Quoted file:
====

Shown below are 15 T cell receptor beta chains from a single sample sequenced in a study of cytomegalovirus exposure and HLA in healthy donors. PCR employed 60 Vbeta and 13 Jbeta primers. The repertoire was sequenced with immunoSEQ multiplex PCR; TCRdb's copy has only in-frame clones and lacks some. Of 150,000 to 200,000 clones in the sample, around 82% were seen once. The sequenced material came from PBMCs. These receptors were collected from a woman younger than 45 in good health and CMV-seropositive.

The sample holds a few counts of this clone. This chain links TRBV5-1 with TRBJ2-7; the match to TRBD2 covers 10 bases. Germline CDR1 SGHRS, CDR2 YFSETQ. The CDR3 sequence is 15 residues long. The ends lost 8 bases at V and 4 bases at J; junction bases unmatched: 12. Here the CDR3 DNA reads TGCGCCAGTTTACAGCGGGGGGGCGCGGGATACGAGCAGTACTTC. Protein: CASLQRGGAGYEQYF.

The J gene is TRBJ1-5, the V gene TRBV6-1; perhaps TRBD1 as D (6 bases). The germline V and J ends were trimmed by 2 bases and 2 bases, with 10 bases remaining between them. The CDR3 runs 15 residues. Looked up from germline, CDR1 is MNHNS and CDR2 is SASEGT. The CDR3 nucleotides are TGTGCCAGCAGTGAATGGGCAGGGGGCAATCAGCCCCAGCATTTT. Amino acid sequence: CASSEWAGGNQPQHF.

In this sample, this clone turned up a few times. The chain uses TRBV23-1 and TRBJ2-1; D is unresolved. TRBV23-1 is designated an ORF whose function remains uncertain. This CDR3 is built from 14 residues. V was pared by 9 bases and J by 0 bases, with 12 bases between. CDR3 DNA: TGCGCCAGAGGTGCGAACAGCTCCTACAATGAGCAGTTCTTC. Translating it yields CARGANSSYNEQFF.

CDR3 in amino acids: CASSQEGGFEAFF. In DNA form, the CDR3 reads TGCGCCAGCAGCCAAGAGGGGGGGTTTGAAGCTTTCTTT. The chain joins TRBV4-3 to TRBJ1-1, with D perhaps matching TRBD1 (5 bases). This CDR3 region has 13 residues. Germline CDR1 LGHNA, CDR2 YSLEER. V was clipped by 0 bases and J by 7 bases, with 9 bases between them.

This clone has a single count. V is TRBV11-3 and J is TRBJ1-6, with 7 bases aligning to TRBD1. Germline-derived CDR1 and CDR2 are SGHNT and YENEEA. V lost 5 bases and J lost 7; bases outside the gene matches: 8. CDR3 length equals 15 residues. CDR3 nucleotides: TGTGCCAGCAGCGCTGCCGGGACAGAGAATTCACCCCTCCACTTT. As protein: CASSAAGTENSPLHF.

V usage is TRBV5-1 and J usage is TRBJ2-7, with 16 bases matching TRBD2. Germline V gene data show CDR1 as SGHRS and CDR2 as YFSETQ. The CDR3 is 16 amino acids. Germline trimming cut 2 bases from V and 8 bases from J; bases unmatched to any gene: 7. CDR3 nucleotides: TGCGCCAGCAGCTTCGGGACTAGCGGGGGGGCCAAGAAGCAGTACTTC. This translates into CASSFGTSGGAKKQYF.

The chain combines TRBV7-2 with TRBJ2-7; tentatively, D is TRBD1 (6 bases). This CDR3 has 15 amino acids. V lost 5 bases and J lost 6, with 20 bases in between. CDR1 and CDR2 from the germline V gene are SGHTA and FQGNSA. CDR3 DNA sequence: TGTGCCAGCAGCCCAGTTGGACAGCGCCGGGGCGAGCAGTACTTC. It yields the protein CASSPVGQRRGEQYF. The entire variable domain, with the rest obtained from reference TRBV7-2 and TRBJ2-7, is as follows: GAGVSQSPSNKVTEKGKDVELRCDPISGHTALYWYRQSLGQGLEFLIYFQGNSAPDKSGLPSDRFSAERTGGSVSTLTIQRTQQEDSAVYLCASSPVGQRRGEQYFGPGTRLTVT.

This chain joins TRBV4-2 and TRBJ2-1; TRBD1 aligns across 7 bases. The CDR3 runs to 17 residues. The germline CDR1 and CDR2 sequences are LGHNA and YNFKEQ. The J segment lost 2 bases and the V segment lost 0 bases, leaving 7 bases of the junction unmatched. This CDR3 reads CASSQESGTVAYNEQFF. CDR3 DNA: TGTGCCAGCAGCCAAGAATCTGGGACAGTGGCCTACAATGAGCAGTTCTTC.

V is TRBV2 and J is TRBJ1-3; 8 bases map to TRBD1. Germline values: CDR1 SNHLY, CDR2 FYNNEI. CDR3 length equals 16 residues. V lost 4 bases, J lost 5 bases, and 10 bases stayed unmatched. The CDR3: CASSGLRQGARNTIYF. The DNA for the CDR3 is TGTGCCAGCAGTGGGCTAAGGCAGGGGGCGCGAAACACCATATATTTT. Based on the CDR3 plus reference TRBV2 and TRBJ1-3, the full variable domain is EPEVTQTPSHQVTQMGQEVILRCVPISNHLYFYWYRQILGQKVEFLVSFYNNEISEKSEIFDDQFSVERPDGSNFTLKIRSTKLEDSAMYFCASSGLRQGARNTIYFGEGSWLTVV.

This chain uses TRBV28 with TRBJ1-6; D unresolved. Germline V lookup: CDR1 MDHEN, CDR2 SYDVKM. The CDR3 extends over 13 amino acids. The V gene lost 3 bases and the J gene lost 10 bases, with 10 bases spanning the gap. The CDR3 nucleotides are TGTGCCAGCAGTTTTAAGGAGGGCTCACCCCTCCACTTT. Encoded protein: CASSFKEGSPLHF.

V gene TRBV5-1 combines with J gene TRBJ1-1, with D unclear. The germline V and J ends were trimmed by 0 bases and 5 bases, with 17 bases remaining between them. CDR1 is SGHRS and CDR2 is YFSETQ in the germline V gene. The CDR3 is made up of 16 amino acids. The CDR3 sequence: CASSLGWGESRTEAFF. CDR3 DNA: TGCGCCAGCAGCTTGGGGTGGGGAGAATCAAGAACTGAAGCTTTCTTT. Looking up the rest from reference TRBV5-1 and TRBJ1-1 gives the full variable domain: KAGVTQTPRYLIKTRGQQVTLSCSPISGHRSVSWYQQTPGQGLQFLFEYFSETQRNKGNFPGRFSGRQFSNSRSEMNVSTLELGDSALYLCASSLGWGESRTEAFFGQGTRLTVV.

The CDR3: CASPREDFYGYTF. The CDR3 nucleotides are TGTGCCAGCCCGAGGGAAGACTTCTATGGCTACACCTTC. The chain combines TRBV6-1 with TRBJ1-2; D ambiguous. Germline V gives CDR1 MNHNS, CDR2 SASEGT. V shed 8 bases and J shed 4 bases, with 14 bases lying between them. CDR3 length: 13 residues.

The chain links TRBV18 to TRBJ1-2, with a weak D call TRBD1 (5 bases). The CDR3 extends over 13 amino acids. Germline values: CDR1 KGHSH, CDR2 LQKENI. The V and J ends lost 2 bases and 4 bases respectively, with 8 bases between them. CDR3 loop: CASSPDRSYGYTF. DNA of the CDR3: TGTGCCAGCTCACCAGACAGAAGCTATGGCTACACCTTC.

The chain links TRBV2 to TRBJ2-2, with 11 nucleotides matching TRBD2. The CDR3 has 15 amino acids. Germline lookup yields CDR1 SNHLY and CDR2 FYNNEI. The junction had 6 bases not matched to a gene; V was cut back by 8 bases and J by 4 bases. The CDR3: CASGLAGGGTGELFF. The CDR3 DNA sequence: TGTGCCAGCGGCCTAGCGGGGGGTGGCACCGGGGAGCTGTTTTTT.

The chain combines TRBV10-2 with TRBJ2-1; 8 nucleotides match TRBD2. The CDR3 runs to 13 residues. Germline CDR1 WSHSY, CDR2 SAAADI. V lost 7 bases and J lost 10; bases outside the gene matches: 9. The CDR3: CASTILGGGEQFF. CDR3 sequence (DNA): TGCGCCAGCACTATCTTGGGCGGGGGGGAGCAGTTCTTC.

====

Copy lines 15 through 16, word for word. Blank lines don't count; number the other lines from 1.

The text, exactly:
The chain links TRBV2 to TRBJ2-2, with 11 nucleotides matching TRBD2. The CDR3 has 15 amino acids. Germline lookup yields CDR1 SNHLY and CDR2 FYNNEI. The junction had 6 bases not matched to a gene; V was cut back by 8 bases and J by 4 bases. The CDR3: CASGLAGGGTGELFF. The CDR3 DNA sequence: TGTGCCAGCGGCCTAGCGGGGGGTGGCACCGGGGAGCTGTTTTTT.

The chain combines TRBV10-2 with TRBJ2-1; 8 nucleotides match TRBD2. The CDR3 runs to 13 residues. Germline CDR1 WSHSY, CDR2 SAAADI. V lost 7 bases and J lost 10; bases outside the gene matches: 9. The CDR3: CASTILGGGEQFF. CDR3 sequence (DNA): TGCGCCAGCACTATCTTGGGCGGGGGGGAGCAGTTCTTC.